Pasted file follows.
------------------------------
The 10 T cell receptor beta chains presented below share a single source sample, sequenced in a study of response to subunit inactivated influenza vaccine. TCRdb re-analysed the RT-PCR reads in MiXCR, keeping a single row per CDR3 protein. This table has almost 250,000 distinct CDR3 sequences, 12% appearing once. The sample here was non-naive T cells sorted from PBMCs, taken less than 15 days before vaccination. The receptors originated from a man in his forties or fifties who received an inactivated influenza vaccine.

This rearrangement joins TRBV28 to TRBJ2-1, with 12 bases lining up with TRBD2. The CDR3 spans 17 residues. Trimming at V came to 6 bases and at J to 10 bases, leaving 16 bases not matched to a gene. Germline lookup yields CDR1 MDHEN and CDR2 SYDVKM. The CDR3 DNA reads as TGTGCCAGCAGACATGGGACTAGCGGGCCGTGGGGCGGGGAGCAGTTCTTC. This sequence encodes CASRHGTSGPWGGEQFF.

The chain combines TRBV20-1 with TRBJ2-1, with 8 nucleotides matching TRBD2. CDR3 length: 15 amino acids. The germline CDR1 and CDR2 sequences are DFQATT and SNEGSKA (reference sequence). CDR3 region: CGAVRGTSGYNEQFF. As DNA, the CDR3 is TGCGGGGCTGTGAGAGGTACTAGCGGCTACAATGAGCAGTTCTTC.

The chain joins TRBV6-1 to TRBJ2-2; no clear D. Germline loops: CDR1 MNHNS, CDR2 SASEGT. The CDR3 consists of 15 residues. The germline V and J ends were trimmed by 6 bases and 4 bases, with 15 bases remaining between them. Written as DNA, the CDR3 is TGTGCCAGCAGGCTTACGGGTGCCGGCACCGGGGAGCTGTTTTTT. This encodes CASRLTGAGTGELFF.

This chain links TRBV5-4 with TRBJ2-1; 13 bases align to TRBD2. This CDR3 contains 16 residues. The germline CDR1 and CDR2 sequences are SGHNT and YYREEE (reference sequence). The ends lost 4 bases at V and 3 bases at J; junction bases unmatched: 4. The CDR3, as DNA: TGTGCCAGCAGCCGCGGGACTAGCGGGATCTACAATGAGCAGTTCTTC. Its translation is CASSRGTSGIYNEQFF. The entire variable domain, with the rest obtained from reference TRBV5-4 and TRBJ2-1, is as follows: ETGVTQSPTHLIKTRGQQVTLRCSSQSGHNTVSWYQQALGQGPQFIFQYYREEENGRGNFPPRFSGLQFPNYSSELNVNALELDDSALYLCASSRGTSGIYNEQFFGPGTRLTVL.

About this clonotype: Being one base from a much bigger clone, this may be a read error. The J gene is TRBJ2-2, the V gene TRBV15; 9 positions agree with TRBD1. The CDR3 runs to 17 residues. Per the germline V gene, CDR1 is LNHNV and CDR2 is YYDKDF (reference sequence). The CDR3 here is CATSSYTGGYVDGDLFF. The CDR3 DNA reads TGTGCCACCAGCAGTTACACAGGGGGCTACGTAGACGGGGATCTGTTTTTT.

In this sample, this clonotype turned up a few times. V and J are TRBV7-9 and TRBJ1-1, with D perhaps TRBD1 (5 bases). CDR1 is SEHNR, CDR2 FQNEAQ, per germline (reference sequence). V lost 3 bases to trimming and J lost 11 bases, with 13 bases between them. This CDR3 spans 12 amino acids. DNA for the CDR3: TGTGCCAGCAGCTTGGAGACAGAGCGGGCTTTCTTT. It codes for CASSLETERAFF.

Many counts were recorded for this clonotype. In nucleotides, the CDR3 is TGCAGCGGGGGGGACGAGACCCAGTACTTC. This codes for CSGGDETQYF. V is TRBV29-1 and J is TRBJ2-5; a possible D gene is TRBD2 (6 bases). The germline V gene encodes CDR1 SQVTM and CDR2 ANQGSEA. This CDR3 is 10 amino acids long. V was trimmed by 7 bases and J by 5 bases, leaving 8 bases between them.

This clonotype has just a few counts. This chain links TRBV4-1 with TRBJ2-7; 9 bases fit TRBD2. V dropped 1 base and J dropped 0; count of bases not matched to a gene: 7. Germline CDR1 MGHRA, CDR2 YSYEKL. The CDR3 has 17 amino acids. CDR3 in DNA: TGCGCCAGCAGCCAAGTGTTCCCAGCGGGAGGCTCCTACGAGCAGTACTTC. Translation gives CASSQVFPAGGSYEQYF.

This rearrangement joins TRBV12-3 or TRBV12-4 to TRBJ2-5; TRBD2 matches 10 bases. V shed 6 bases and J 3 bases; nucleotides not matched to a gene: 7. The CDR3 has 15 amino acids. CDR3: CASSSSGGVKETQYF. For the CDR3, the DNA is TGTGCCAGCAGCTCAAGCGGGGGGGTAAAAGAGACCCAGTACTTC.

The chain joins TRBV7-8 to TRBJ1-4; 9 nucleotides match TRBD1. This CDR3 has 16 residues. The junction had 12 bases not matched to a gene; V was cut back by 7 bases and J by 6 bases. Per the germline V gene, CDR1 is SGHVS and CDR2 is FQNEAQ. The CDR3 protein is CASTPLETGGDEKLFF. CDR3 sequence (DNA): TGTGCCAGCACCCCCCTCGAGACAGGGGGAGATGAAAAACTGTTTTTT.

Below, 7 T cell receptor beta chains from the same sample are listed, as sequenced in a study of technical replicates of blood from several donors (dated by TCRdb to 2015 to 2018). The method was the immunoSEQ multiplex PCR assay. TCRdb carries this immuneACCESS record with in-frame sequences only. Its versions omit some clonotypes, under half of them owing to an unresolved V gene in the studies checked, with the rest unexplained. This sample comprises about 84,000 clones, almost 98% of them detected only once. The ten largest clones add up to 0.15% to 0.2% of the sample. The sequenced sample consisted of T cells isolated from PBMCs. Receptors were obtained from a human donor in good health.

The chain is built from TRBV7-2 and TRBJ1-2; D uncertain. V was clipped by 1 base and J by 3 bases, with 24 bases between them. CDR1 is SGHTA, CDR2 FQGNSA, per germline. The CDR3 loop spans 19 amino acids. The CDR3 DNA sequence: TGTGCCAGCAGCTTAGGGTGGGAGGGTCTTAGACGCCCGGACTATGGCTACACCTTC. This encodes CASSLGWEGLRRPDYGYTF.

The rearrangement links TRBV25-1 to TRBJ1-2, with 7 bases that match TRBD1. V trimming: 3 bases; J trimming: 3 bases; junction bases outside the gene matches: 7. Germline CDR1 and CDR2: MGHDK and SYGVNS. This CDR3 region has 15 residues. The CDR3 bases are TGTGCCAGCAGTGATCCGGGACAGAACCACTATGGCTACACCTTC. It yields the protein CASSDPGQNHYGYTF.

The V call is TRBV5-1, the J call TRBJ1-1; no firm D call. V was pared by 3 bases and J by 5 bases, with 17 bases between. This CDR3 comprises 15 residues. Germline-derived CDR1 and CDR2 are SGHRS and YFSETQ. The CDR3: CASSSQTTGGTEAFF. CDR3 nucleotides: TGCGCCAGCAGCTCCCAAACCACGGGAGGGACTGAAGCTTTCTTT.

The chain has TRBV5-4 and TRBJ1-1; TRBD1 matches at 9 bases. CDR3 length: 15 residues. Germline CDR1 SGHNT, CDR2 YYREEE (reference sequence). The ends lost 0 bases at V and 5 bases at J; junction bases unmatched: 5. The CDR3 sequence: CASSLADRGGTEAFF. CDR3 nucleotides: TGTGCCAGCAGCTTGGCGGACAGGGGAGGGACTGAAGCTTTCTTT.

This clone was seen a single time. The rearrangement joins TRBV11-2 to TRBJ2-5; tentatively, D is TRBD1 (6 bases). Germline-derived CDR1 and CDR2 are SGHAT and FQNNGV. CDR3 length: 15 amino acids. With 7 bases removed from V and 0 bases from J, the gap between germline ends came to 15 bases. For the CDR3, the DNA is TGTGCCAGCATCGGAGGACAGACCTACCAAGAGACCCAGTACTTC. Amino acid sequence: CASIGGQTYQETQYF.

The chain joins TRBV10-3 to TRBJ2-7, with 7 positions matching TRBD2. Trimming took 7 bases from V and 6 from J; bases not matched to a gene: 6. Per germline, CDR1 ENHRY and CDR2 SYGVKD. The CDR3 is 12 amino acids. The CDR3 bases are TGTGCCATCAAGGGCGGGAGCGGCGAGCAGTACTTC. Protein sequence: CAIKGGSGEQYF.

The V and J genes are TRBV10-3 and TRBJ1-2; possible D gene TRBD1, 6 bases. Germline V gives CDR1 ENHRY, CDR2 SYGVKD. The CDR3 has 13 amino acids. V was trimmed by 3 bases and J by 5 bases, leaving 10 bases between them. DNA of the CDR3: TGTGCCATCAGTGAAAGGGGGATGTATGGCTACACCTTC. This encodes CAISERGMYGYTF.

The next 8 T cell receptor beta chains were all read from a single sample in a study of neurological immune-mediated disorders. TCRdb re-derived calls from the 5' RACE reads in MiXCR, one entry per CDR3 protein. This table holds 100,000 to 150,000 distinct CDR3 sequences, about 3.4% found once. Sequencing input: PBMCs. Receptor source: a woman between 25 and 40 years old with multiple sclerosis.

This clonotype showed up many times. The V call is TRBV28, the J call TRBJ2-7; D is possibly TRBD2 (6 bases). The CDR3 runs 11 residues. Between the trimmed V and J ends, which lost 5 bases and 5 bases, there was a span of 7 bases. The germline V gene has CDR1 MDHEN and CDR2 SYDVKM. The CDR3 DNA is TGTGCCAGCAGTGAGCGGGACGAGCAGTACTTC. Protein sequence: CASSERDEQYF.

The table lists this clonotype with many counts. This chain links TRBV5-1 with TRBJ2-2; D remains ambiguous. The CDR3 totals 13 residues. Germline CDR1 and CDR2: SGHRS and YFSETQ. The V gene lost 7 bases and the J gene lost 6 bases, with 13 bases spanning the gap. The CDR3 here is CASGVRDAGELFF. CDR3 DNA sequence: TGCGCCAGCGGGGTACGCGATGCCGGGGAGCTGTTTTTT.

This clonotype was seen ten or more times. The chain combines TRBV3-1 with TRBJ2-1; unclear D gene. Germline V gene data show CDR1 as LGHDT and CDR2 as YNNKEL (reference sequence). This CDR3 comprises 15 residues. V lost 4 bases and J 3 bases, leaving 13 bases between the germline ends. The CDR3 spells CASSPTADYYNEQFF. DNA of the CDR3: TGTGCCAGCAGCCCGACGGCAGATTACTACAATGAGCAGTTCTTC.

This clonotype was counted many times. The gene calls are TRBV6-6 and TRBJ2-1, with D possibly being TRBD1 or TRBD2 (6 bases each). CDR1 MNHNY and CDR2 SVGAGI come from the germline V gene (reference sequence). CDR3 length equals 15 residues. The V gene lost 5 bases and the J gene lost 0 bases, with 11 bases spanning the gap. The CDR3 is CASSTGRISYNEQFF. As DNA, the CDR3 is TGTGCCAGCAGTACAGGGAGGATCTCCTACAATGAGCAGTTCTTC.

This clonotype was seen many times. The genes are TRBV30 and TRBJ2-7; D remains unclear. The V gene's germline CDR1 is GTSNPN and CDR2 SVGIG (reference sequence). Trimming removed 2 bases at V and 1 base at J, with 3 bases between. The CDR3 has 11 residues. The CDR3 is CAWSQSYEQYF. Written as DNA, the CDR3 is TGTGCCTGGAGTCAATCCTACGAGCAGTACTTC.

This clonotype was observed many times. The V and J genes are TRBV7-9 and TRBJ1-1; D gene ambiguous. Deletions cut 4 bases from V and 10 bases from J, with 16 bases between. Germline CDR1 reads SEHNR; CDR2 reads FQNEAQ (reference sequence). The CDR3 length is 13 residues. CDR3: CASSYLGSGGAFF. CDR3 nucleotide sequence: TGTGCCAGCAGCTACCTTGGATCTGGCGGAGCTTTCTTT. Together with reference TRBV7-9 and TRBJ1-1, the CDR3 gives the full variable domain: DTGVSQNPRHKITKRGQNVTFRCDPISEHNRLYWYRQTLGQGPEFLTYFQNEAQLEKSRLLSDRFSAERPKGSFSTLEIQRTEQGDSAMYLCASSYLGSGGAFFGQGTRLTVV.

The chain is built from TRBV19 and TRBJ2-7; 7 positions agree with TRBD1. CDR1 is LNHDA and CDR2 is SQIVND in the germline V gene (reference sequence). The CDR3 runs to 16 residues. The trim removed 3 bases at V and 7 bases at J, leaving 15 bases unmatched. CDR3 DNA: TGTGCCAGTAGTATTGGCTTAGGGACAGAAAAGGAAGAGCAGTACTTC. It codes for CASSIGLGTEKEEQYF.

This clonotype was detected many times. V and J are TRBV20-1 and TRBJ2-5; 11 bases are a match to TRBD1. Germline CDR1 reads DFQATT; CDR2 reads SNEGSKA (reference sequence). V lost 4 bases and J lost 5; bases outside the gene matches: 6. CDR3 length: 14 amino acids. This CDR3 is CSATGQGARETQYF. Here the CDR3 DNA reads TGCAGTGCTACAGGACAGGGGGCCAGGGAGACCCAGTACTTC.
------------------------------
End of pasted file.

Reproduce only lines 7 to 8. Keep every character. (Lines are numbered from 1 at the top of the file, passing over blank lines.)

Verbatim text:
In this sample, this clonotype turned up a few times. V and J are TRBV7-9 and TRBJ1-1, with D perhaps TRBD1 (5 bases). CDR1 is SEHNR, CDR2 FQNEAQ, per germline (reference sequence). V lost 3 bases to trimming and J lost 11 bases, with 13 bases between them. This CDR3 spans 12 amino acids. DNA for the CDR3: TGTGCCAGCAGCTTGGAGACAGAGCGGGCTTTCTTT. It codes for CASSLETERAFF.

Many counts were recorded for this clonotype. In nucleotides, the CDR3 is TGCAGCGGGGGGGACGAGACCCAGTACTTC. This codes for CSGGDETQYF. V is TRBV29-1 and J is TRBJ2-5; a possible D gene is TRBD2 (6 bases). The germline V gene encodes CDR1 SQVTM and CDR2 ANQGSEA. This CDR3 is 10 amino acids long. V was trimmed by 7 bases and J by 5 bases, leaving 8 bases between them.